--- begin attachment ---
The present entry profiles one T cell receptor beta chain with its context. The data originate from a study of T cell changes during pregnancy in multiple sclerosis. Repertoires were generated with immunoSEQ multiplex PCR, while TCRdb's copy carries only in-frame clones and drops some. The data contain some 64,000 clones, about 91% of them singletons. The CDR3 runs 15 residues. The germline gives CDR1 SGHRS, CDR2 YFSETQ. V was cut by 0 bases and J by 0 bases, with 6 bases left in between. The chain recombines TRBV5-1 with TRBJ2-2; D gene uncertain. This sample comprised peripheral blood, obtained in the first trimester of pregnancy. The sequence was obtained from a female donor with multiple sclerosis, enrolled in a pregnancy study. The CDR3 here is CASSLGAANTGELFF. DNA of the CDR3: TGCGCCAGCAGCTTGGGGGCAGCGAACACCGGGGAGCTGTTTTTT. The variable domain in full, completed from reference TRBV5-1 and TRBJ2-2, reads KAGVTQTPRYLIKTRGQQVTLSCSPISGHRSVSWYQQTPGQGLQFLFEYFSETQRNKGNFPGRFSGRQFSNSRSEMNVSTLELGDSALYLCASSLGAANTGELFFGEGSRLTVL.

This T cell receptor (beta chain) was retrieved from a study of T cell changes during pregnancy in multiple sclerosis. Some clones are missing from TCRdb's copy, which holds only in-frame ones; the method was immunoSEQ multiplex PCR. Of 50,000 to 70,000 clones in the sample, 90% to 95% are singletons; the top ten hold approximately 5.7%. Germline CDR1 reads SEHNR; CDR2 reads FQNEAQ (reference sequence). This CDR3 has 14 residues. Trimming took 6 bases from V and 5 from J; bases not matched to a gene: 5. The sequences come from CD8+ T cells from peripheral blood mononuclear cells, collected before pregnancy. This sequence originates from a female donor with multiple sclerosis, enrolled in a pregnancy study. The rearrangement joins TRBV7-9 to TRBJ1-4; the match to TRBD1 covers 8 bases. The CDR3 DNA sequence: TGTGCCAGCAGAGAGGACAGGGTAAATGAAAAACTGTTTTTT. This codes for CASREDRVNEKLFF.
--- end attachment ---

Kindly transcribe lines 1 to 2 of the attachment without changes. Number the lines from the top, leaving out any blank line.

The present entry profiles one T cell receptor beta chain with its context. The data originate from a study of T cell changes during pregnancy in multiple sclerosis. Repertoires were generated with immunoSEQ multiplex PCR, while TCRdb's copy carries only in-frame clones and drops some. The data contain some 64,000 clones, about 91% of them singletons. The CDR3 runs 15 residues. The germline gives CDR1 SGHRS, CDR2 YFSETQ. V was cut by 0 bases and J by 0 bases, with 6 bases left in between. The chain recombines TRBV5-1 with TRBJ2-2; D gene uncertain. This sample comprised peripheral blood, obtained in the first trimester of pregnancy. The sequence was obtained from a female donor with multiple sclerosis, enrolled in a pregnancy study. The CDR3 here is CASSLGAANTGELFF. DNA of the CDR3: TGCGCCAGCAGCTTGGGGGCAGCGAACACCGGGGAGCTGTTTTTT. The variable domain in full, completed from reference TRBV5-1 and TRBJ2-2, reads KAGVTQTPRYLIKTRGQQVTLSCSPISGHRSVSWYQQTPGQGLQFLFEYFSETQRNKGNFPGRFSGRQFSNSRSEMNVSTLELGDSALYLCASSLGAANTGELFFGEGSRLTVL.

This T cell receptor (beta chain) was retrieved from a study of T cell changes during pregnancy in multiple sclerosis. Some clones are missing from TCRdb's copy, which holds only in-frame ones; the method was immunoSEQ multiplex PCR. Of 50,000 to 70,000 clones in the sample, 90% to 95% are singletons; the top ten hold approximately 5.7%. Germline CDR1 reads SEHNR; CDR2 reads FQNEAQ (reference sequence). This CDR3 has 14 residues. Trimming took 6 bases from V and 5 from J; bases not matched to a gene: 5. The sequences come from CD8+ T cells from peripheral blood mononuclear cells, collected before pregnancy. This sequence originates from a female donor with multiple sclerosis, enrolled in a pregnancy study. The rearrangement joins TRBV7-9 to TRBJ1-4; the match to TRBD1 covers 8 bases. The CDR3 DNA sequence: TGTGCCAGCAGAGAGGACAGGGTAAATGAAAAACTGTTTTTT. This codes for CASREDRVNEKLFF.